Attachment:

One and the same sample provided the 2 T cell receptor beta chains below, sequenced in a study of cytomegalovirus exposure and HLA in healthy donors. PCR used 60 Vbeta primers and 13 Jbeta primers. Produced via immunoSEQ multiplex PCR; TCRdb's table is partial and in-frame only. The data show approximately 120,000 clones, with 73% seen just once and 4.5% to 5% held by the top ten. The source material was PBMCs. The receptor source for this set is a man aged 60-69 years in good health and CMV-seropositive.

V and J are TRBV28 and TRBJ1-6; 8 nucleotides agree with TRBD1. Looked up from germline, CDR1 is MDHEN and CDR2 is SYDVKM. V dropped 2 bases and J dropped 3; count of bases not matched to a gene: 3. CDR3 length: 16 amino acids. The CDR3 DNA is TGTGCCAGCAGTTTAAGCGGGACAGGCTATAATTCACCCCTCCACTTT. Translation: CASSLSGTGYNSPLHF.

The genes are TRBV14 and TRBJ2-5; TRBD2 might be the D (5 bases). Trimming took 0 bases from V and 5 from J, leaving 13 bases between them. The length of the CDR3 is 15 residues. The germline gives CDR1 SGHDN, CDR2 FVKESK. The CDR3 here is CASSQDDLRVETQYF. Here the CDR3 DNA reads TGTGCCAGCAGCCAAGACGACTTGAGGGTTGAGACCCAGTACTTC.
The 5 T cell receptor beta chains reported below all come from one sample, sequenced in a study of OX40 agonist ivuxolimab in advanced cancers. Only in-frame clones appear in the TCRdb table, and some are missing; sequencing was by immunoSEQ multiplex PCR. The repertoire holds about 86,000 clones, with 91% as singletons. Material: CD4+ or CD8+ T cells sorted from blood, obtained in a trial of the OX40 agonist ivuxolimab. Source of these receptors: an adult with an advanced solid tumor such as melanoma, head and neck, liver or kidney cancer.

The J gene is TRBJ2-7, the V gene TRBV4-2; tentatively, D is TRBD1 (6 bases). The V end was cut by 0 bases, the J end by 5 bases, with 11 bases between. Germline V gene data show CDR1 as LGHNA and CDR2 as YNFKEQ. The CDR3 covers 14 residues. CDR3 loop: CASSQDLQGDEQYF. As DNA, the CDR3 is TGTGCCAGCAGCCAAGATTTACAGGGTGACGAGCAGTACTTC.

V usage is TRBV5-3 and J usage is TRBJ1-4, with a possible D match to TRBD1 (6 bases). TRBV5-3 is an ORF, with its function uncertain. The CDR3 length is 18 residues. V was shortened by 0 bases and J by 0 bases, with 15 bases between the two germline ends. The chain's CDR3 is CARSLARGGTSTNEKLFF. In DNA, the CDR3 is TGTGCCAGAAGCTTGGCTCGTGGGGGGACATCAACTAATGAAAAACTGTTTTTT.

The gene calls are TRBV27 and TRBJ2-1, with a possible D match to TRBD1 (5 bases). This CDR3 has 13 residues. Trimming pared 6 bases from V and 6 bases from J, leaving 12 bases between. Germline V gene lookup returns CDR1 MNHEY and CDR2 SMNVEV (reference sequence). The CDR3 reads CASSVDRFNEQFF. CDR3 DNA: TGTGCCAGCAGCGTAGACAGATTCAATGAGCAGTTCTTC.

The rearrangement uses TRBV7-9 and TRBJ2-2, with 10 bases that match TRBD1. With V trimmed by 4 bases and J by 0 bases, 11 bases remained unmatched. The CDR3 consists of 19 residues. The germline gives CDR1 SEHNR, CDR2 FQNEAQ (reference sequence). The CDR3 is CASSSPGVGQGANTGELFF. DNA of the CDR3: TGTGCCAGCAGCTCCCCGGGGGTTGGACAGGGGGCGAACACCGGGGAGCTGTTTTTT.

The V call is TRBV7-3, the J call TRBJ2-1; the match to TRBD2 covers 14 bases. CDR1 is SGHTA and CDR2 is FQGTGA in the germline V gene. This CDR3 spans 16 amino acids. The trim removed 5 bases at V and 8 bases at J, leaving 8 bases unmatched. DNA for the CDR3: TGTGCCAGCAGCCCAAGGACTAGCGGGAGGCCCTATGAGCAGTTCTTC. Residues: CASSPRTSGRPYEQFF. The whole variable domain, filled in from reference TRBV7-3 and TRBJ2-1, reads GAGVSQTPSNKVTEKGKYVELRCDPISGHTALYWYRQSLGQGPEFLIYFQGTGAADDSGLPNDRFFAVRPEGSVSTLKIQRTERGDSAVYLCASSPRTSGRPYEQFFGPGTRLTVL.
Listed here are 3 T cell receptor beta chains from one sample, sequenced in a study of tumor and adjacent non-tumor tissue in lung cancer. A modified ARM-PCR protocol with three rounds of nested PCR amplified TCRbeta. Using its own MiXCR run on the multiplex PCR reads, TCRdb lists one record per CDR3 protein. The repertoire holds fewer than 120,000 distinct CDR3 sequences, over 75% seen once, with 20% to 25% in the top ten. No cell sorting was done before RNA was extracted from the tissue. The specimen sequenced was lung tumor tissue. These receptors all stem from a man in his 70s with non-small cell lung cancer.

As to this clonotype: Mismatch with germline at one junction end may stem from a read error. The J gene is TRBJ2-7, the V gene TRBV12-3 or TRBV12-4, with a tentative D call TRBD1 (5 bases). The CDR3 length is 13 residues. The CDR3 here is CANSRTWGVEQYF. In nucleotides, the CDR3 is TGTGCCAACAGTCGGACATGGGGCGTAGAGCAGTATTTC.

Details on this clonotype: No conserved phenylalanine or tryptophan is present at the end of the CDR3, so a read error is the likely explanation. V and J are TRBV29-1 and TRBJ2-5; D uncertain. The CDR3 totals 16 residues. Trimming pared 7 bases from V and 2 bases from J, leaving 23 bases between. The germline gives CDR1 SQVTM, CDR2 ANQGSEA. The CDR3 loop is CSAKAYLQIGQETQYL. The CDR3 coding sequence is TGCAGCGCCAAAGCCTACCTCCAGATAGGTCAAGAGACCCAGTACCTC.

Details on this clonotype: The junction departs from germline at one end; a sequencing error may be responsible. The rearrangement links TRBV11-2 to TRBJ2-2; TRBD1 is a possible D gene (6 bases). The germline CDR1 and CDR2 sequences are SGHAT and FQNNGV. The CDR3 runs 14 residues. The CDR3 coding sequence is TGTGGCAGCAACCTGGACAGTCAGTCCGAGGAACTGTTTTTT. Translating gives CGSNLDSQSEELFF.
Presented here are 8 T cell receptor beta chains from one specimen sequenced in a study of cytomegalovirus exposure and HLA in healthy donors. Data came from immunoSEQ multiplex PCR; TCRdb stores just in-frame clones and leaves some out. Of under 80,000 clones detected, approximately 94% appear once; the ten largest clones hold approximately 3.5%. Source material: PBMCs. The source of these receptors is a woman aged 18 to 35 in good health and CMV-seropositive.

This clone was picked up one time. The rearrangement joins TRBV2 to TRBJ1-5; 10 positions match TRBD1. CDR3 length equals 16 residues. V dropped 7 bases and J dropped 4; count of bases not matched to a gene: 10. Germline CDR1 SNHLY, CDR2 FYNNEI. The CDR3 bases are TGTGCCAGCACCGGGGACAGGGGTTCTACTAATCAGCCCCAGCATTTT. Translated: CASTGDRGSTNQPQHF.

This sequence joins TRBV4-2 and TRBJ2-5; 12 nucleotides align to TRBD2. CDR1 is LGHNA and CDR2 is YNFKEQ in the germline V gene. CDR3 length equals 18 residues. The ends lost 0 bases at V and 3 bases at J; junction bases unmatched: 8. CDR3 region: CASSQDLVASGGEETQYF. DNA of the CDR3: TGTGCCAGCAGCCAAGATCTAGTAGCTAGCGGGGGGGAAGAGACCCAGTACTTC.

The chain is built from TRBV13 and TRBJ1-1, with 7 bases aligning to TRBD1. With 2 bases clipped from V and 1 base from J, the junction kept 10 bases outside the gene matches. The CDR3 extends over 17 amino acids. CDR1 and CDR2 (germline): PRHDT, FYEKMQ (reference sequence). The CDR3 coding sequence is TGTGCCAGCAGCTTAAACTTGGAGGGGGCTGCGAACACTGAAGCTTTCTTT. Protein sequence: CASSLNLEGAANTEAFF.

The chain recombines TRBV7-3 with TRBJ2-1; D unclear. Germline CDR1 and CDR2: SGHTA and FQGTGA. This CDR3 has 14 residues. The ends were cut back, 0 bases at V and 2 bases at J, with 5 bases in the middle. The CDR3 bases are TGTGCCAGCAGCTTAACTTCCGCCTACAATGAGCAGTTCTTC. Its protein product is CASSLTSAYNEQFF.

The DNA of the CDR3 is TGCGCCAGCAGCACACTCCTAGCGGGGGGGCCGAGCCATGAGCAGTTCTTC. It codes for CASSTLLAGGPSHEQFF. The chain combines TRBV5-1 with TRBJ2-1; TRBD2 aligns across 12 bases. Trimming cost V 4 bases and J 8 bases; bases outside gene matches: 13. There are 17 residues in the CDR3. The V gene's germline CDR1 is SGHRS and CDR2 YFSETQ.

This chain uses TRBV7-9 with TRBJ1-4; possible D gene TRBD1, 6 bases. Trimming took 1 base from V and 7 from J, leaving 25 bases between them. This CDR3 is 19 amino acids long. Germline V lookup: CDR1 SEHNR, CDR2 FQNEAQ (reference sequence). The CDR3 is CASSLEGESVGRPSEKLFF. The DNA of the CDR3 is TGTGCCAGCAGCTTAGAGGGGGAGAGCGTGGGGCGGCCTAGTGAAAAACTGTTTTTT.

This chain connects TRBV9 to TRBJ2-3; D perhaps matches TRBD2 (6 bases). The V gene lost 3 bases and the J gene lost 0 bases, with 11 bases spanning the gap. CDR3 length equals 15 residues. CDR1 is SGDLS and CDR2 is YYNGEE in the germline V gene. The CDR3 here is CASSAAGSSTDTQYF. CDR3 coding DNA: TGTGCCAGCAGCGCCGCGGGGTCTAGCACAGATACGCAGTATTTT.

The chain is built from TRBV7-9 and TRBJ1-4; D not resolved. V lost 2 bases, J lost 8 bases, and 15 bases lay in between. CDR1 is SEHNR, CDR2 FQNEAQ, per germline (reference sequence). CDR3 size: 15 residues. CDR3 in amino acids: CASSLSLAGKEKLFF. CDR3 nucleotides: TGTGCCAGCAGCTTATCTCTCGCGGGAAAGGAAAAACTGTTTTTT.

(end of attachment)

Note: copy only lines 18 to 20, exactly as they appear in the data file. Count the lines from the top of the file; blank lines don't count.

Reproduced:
The chain recombines TRBV7-3 with TRBJ2-1; D unclear. Germline CDR1 and CDR2: SGHTA and FQGTGA. This CDR3 has 14 residues. The ends were cut back, 0 bases at V and 2 bases at J, with 5 bases in the middle. The CDR3 bases are TGTGCCAGCAGCTTAACTTCCGCCTACAATGAGCAGTTCTTC. Its protein product is CASSLTSAYNEQFF.

The DNA of the CDR3 is TGCGCCAGCAGCACACTCCTAGCGGGGGGGCCGAGCCATGAGCAGTTCTTC. It codes for CASSTLLAGGPSHEQFF. The chain combines TRBV5-1 with TRBJ2-1; TRBD2 aligns across 12 bases. Trimming cost V 4 bases and J 8 bases; bases outside gene matches: 13. There are 17 residues in the CDR3. The V gene's germline CDR1 is SGHRS and CDR2 YFSETQ.

This chain uses TRBV7-9 with TRBJ1-4; possible D gene TRBD1, 6 bases. Trimming took 1 base from V and 7 from J, leaving 25 bases between them. This CDR3 is 19 amino acids long. Germline V lookup: CDR1 SEHNR, CDR2 FQNEAQ (reference sequence). The CDR3 is CASSLEGESVGRPSEKLFF. The DNA of the CDR3 is TGTGCCAGCAGCTTAGAGGGGGAGAGCGTGGGGCGGCCTAGTGAAAAACTGTTTTTT.